Almost 20 million Americans have visual impairment ranging from low vision to blindness, a number expected to double in the coming decades as the population ages. Given the amount of navigation information available exclusively through printed signs and visual indicators, air travel can prove frustrating for people with vision loss, preventing them from enjoying a truly autonomous experience.
As airlines and airports elevate the overall customer experience on the ground and in the air, they also devote resources to accessibility issues to ease the journeys of travelers with disabilities, a complicated proposition due to varying individual needs.
Passengers can request trained airport and airline staff to assist them with boarding, deplaning or making a connecting flight, finding their seats and locating service animal relief areas. More airports now provide Braille as well as large-print, high-contrast signage at key points throughout the terminals.
Dozens of airports worldwide offer free access to the Aira app, an on-demand visual interpretation service that connects blind travelers with live agents who help them confidently move through crowds and avoid obstacles, check flight status, find gates, use self-service kiosks, navigate TSA checkpoints, and locate restaurants and restrooms.
Recently, avianca, the national airline of Colombia, introduced Braille on its planes at seat rows and seat numbers, inside and outside lavatories, and emergency exits. Seat numbers also use color contrast and larger fonts, making it easier for everyone to locate their seats. United Airlines now incorporates Braille on a dozen aircraft, pledging to add it to its entire fleet by 2026. Other tactile enhancements may soon include raised letters, numerical indicators and directional arrows.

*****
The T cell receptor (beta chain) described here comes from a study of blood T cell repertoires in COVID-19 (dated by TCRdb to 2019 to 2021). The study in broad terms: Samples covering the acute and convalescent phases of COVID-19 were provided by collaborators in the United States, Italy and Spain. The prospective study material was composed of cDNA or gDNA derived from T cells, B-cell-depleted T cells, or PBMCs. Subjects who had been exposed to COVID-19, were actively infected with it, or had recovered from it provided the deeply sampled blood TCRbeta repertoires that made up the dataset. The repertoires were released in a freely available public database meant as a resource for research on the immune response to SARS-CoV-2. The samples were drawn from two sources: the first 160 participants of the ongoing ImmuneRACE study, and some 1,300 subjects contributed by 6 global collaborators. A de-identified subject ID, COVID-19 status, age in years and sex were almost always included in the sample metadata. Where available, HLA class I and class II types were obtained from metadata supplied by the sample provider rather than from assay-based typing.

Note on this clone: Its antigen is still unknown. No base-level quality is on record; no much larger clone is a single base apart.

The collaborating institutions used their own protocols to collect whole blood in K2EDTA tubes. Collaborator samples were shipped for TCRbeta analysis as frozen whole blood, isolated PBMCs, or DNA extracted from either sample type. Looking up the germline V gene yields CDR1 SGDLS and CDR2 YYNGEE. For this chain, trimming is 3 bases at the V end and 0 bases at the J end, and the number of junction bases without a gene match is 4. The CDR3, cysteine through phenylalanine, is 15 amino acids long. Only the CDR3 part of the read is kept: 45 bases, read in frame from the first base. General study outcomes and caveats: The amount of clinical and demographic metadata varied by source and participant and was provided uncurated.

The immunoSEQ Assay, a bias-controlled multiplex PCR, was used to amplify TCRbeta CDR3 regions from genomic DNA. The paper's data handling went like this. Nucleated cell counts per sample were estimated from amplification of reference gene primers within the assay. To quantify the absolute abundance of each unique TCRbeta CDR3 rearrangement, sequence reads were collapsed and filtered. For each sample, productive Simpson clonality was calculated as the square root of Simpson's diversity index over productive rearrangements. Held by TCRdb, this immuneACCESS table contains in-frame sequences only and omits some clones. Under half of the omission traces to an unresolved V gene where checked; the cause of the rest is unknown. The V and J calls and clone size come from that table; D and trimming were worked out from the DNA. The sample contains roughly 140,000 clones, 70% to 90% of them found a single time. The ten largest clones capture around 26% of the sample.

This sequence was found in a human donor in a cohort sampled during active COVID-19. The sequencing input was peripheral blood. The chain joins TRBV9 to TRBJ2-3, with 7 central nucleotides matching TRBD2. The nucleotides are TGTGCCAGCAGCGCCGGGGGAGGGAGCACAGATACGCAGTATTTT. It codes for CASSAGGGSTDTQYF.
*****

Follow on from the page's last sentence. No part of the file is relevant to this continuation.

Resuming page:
Michael Swiatek, chief strategy and planning officer, avianca, said the airline is devoted to creating awareness and training as it commits to providing travelers with an empathetic and inclusive service.
“The human element — people helping people — will always be an element, an appreciated one,” said Swiatek, “as well as corporations and organizations that are aware and commit to making others aware.”
As the Avianca Accessible program identifies barriers faced by travelers with disabilities, it addresses them by raising awareness, training its personnel in the protocols of care for people with disabilities, and improving its processes and employing available technology. In mapping the customer journey, for example, avianca identified 200 “pain points,” where travelers with disabilities may encounter issues, and determined what actions could offer solutions. To train personnel, it is producing 24 awareness videos. On a broader scale, avianca is happy to share its approach with other airlines.
“There are probably a thousand little actions, a hundred medium- sized actions and 10 really big actions. If we take all those actions, we will have made air travel successful,” said Swiatek. “But I can’t predict when we’re going to find all the solutions.
“I think it’s a golden age of accessibility. The technology that’s avail- able, the discussions that are happening, the time people are putting into this now, are far greater than 20 or 30 years ago.”
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